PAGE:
Evaluation of telomerase control elements and radiation-inducible Waf1 promoter for the enhancement of targeted radiotherapy in neuroblastoma cells

Cosimo, Emilio (2007) Evaluation of telomerase control elements and radiation-inducible Waf1 promoter for the enhancement of targeted radiotherapy in neuroblastoma cells. PhD thesis, University of Glasgow.

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Introduction: Neuroblastoma has a long-term survival rate of only 15%. While patients with early stage disease can be treated with surgical excision of the tumour, those with inoperable disease require intensive treatment. However, little progress has been made in the survival rates of patients with advanced neuroblastoma. Targeted radiotherapy using [1311]meta-iodobenzylguanidine ([131l]MIBG has induced favourable remissions in some neuroblastoma patients when used as a single agent. However, uptake of the radiopharmaceutical in malignant sites is heterogeneous and approximately 15% of neuroblastoma patients are MIBG negative by scintigraphy and therefore do not progress to [131l]MIBG therapy. Therefore, the full potential of this therapy may only be realised by improving the drug accumulation capacity of neuroblastoma cells. One way to achieve this is by the introduction of cDNA of the noradrenaline transporter (NAT) into neuroblastoma cells. NAT is responsible for the intracellular accumulation of [131l]MIBG. In this strategy, the NAT transgene will be under the control of tumour specific promoter sequences such as the telomerase promoters or the radiation- inducible WAF1 promoter. Furthermore, this gene therapy approach could be improved by the use of immunoliposomes as a non-viral DNA delivery system. Aims: The aims of this study were to determine the potency of the telomerase promoters with respect to the NAT transgene expression, and to assess whether the radiopharmaceuticals [131l]MIBG and [211At]MABG could induce the activity of the WAF1 promoter. Finally, the capacity of GD2-targeted coated cationic immunoliposomes to transfer plasmid DNA specifically to GD2-positive neuroblastoma cells was evaluated. Results: Both telomerase promoters (hTR and hTERT) were able to drive the expression of the NAT transgene in neuroblastoma cells. Furthermore, this resulted in enhanced toxicity of the [131l]MIBG and [211At]MABG to the transfected cells, compared to that of untransfected cells. The hTERT promoter displayed the greatest activity for both [131l]MIBG and [211At]MABG treatments. The WAF1 promoter activity was inducible not only by external beam gamma-rays but also by the beta-emitter radionuclide 1311 in the form of [131l]MIBG or by the alpha-emitter radionuclide 211At conjugated to benzylguanidine ([211At]MABG). In vitro estimation of the equivalent radiation dose of both radiopharmaceuticals was performed. This demonstrated that levels of WAF1 promoter activation caused by [1311]MIBG or [211At]MABG were comparable to that by gamma-radiation. Preliminary toxicity experiments showed that, after irradiation, toxicity of [131I]MIBG improved in neuroblastoma cells transfected with the construct containing the NAT cDNA downstream of the WAF1 promoter sequence. The preparation of GD2-targeted coated cationic immunoliposomes, used in this study, successfully encapsulated plasmid DNA, and were specifically bound to and internalised by GD2-positive neuroblastoma cells. Unfortunately, low transfection efficiency indicated limited usefulness of this methodology. Conclusion: Increase in [1311]M1BG or [211At]MABG toxicity was achieved in neuroblastoma cells transfected with the NAT transgene under the control of the hTR or hTERT promoter. If the overexpression of the NAT transgene and the improved toxicity of radiolabelled drugs are confirmed in pre-clinical models, there is potential for therapeutic gain. The WAF1 promoter was activated by both radiopharmaceuticals, and preliminary experiments suggest that pre-exposure to ionizing radiation could increase the cytotoxicity of [1311]M1BG, via WAF1 promoter-controlled overexpression of the NAT transgene. These results together indicate potential for immediate applications in neuroblastoma patients, such as bone marrow purging. The technology of GD2-targeted, coated cationic immunoliposomes has great potential for its target-specificity and internalisation capacity. The low transfection effectiveness observed in this study may be improved with advances in the current methodology. These results suggest that further advances in promoter control and immunoliposomal technology could enable the application of NAT gene transfer in combination with [131I]MIBG targeted radiotherapy.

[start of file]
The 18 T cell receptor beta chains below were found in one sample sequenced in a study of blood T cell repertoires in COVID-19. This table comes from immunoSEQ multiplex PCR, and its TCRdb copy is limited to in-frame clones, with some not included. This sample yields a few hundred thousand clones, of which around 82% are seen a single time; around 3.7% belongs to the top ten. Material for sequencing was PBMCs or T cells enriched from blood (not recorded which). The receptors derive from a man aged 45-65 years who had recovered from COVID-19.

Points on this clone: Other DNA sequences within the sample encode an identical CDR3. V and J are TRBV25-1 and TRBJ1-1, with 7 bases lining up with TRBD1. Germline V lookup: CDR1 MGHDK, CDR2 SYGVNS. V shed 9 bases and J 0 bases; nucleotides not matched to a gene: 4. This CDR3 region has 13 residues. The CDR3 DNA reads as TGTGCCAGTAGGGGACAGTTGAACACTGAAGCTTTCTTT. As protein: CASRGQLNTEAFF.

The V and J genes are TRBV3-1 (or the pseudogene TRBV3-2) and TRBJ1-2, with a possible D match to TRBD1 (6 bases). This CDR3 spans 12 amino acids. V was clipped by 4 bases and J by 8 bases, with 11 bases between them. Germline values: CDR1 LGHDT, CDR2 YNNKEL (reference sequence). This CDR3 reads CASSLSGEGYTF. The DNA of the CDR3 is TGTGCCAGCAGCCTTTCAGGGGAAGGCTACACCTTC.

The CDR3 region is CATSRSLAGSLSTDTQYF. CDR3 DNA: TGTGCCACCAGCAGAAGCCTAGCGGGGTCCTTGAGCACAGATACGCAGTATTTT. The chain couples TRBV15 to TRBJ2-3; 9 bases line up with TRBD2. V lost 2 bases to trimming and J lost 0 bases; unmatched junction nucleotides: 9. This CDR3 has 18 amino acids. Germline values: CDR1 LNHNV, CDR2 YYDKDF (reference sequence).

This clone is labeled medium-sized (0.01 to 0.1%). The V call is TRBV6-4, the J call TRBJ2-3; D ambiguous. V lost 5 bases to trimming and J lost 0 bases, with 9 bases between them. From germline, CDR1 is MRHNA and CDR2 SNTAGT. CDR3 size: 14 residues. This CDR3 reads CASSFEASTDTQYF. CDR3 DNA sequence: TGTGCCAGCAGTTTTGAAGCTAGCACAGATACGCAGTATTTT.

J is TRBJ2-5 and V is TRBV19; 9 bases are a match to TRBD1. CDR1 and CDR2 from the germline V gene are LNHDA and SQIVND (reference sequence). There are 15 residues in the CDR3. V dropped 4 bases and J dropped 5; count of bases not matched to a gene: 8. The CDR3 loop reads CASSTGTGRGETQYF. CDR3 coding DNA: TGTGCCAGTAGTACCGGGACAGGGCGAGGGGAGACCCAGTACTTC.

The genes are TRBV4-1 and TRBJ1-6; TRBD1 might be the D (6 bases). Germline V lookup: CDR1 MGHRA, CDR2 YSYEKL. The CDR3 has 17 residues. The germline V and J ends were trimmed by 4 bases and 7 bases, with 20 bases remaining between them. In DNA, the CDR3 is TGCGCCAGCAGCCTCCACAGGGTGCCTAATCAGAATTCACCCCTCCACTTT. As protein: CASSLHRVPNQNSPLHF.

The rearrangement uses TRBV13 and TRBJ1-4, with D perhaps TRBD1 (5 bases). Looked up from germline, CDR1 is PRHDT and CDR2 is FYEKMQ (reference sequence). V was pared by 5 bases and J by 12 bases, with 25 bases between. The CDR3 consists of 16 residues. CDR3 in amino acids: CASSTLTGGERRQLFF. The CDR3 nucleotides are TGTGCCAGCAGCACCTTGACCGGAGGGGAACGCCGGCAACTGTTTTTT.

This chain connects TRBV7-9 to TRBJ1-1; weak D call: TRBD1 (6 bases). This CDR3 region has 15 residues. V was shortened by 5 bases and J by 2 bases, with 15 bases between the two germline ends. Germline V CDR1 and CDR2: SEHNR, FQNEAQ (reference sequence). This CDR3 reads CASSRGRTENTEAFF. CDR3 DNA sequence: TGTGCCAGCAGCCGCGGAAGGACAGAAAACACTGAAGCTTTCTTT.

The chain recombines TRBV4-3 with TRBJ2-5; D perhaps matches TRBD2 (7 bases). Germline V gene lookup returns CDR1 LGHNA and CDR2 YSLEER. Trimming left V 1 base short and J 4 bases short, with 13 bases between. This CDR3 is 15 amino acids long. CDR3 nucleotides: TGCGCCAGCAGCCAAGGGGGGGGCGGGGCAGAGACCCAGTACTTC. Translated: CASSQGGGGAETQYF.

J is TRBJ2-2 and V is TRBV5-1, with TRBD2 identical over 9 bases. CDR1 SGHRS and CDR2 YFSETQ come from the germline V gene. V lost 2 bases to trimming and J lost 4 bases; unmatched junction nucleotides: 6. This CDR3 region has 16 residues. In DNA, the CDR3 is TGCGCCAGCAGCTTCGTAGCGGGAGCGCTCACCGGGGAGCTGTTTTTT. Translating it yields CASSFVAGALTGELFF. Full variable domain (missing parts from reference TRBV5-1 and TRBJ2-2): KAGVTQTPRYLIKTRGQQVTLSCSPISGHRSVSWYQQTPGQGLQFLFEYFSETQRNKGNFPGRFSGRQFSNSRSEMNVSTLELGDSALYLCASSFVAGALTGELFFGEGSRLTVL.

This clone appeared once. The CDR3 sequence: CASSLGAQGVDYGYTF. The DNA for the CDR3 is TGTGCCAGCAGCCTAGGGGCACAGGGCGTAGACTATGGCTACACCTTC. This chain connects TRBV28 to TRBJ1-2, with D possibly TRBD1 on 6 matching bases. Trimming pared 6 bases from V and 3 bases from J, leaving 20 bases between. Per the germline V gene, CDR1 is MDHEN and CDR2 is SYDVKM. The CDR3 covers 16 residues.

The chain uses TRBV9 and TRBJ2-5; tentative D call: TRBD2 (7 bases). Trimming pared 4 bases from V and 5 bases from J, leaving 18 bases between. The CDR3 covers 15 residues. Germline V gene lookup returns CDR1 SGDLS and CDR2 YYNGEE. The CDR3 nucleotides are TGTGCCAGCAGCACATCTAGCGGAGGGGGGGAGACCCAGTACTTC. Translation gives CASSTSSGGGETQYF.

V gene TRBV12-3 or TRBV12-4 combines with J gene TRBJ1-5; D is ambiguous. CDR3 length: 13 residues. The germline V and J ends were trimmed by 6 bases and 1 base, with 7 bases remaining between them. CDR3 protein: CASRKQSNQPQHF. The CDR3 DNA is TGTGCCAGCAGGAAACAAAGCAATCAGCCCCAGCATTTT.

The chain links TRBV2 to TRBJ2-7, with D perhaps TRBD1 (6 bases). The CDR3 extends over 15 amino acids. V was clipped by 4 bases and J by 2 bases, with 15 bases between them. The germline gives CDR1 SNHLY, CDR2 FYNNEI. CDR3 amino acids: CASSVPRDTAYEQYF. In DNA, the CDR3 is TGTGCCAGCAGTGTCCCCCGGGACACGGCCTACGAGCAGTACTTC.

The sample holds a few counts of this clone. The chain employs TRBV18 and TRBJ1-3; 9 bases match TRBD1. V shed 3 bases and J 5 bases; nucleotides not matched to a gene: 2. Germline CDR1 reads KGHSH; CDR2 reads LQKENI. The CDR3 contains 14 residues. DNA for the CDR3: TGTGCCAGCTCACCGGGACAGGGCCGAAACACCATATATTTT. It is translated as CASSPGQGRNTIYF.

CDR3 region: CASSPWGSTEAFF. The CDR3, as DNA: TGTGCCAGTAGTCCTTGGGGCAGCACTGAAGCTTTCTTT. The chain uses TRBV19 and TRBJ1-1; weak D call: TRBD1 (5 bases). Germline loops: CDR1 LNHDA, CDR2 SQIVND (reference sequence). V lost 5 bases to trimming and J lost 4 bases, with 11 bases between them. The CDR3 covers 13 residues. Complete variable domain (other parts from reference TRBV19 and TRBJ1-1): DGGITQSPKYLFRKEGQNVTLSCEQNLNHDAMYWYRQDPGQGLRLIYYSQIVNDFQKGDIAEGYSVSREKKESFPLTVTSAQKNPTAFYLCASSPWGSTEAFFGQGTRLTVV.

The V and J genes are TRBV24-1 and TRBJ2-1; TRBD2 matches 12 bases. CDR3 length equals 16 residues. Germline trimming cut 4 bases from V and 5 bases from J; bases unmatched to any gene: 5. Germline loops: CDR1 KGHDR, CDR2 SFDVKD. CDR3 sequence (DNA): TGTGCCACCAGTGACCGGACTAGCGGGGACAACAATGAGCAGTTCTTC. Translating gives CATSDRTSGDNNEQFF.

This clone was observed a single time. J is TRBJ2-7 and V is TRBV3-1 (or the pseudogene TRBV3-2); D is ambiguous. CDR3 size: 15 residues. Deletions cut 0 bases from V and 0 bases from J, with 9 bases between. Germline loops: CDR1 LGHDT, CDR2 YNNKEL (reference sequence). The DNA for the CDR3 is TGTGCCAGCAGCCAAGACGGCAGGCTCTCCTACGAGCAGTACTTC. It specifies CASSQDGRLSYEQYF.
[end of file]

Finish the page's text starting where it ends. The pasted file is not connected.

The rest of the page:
Item Type: Thesis (PhD)
Qualification Level: Doctoral
Keywords: Nuclear physics and radiation, Oncology
Colleges/Schools: College of Medical Veterinary and Life Sciences
Supervisor's Name: Mairs, Dr. Robert and Boyd, Dr. Marie
Date of Award: 2007
Depositing User: Enlighten Team
Unique ID: glathesis:2007-71014
Copyright: Copyright of this thesis is held by the author.
Date Deposited: 09 May 2019 14:28
Last Modified: 21 May 2021 09:32
URI: https://theses.gla.ac.uk/id/eprint/71014

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